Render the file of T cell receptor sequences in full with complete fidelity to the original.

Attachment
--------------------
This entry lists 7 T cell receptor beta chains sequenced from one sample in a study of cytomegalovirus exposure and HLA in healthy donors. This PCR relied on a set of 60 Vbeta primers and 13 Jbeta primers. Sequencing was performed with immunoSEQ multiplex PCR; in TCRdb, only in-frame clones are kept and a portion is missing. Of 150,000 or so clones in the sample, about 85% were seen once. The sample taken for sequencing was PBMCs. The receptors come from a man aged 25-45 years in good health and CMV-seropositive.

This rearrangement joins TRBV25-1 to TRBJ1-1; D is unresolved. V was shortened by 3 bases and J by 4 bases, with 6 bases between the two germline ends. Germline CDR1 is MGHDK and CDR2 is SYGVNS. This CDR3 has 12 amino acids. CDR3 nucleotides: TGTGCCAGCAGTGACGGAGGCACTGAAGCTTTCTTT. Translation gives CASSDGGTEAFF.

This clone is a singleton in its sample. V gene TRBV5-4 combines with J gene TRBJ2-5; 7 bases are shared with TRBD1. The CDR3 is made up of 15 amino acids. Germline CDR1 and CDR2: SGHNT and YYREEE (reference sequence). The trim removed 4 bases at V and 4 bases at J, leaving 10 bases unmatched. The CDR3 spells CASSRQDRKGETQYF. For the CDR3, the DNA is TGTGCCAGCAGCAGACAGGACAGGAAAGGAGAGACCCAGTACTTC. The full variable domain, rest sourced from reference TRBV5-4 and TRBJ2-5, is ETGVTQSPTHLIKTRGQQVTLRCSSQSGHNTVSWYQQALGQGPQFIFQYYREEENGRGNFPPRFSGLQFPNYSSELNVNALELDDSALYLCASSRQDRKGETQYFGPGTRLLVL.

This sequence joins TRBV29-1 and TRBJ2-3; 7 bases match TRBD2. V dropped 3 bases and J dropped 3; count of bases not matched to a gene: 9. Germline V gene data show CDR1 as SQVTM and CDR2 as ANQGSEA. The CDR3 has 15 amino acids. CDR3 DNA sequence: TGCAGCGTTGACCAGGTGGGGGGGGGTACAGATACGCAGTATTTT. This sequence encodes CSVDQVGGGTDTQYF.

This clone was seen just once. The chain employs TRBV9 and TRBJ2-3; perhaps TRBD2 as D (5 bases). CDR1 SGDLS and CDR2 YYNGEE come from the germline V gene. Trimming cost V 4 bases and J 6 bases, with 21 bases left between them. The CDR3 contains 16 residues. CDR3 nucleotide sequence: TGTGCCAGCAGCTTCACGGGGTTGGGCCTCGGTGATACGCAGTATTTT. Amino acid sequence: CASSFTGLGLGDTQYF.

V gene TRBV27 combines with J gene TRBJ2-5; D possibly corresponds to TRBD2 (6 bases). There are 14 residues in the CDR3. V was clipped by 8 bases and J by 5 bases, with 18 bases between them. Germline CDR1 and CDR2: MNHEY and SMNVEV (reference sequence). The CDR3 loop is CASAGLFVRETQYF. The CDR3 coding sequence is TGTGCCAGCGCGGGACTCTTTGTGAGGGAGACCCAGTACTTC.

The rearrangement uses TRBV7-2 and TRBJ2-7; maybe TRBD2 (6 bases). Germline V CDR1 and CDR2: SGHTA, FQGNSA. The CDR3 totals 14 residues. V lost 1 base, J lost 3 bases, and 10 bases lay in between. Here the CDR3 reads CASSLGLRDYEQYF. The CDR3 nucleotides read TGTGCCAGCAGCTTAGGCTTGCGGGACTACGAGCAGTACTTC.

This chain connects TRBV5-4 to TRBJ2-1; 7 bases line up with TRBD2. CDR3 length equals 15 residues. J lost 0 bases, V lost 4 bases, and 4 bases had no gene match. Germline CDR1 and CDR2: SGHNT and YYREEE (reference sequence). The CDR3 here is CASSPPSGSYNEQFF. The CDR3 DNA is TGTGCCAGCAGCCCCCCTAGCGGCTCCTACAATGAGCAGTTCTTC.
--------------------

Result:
This entry lists 7 T cell receptor beta chains sequenced from one sample in a study of cytomegalovirus exposure and HLA in healthy donors. This PCR relied on a set of 60 Vbeta primers and 13 Jbeta primers. Sequencing was performed with immunoSEQ multiplex PCR; in TCRdb, only in-frame clones are kept and a portion is missing. Of 150,000 or so clones in the sample, about 85% were seen once. The sample taken for sequencing was PBMCs. The receptors come from a man aged 25-45 years in good health and CMV-seropositive.

This rearrangement joins TRBV25-1 to TRBJ1-1; D is unresolved. V was shortened by 3 bases and J by 4 bases, with 6 bases between the two germline ends. Germline CDR1 is MGHDK and CDR2 is SYGVNS. This CDR3 has 12 amino acids. CDR3 nucleotides: TGTGCCAGCAGTGACGGAGGCACTGAAGCTTTCTTT. Translation gives CASSDGGTEAFF.

This clone is a singleton in its sample. V gene TRBV5-4 combines with J gene TRBJ2-5; 7 bases are shared with TRBD1. The CDR3 is made up of 15 amino acids. Germline CDR1 and CDR2: SGHNT and YYREEE (reference sequence). The trim removed 4 bases at V and 4 bases at J, leaving 10 bases unmatched. The CDR3 spells CASSRQDRKGETQYF. For the CDR3, the DNA is TGTGCCAGCAGCAGACAGGACAGGAAAGGAGAGACCCAGTACTTC. The full variable domain, rest sourced from reference TRBV5-4 and TRBJ2-5, is ETGVTQSPTHLIKTRGQQVTLRCSSQSGHNTVSWYQQALGQGPQFIFQYYREEENGRGNFPPRFSGLQFPNYSSELNVNALELDDSALYLCASSRQDRKGETQYFGPGTRLLVL.

This sequence joins TRBV29-1 and TRBJ2-3; 7 bases match TRBD2. V dropped 3 bases and J dropped 3; count of bases not matched to a gene: 9. Germline V gene data show CDR1 as SQVTM and CDR2 as ANQGSEA. The CDR3 has 15 amino acids. CDR3 DNA sequence: TGCAGCGTTGACCAGGTGGGGGGGGGTACAGATACGCAGTATTTT. This sequence encodes CSVDQVGGGTDTQYF.

This clone was seen just once. The chain employs TRBV9 and TRBJ2-3; perhaps TRBD2 as D (5 bases). CDR1 SGDLS and CDR2 YYNGEE come from the germline V gene. Trimming cost V 4 bases and J 6 bases, with 21 bases left between them. The CDR3 contains 16 residues. CDR3 nucleotide sequence: TGTGCCAGCAGCTTCACGGGGTTGGGCCTCGGTGATACGCAGTATTTT. Amino acid sequence: CASSFTGLGLGDTQYF.

V gene TRBV27 combines with J gene TRBJ2-5; D possibly corresponds to TRBD2 (6 bases). There are 14 residues in the CDR3. V was clipped by 8 bases and J by 5 bases, with 18 bases between them. Germline CDR1 and CDR2: MNHEY and SMNVEV (reference sequence). The CDR3 loop is CASAGLFVRETQYF. The CDR3 coding sequence is TGTGCCAGCGCGGGACTCTTTGTGAGGGAGACCCAGTACTTC.

The rearrangement uses TRBV7-2 and TRBJ2-7; maybe TRBD2 (6 bases). Germline V CDR1 and CDR2: SGHTA, FQGNSA. The CDR3 totals 14 residues. V lost 1 base, J lost 3 bases, and 10 bases lay in between. Here the CDR3 reads CASSLGLRDYEQYF. The CDR3 nucleotides read TGTGCCAGCAGCTTAGGCTTGCGGGACTACGAGCAGTACTTC.

This chain connects TRBV5-4 to TRBJ2-1; 7 bases line up with TRBD2. CDR3 length equals 15 residues. J lost 0 bases, V lost 4 bases, and 4 bases had no gene match. Germline CDR1 and CDR2: SGHNT and YYREEE (reference sequence). The CDR3 here is CASSPPSGSYNEQFF. The CDR3 DNA is TGTGCCAGCAGCCCCCCTAGCGGCTCCTACAATGAGCAGTTCTTC.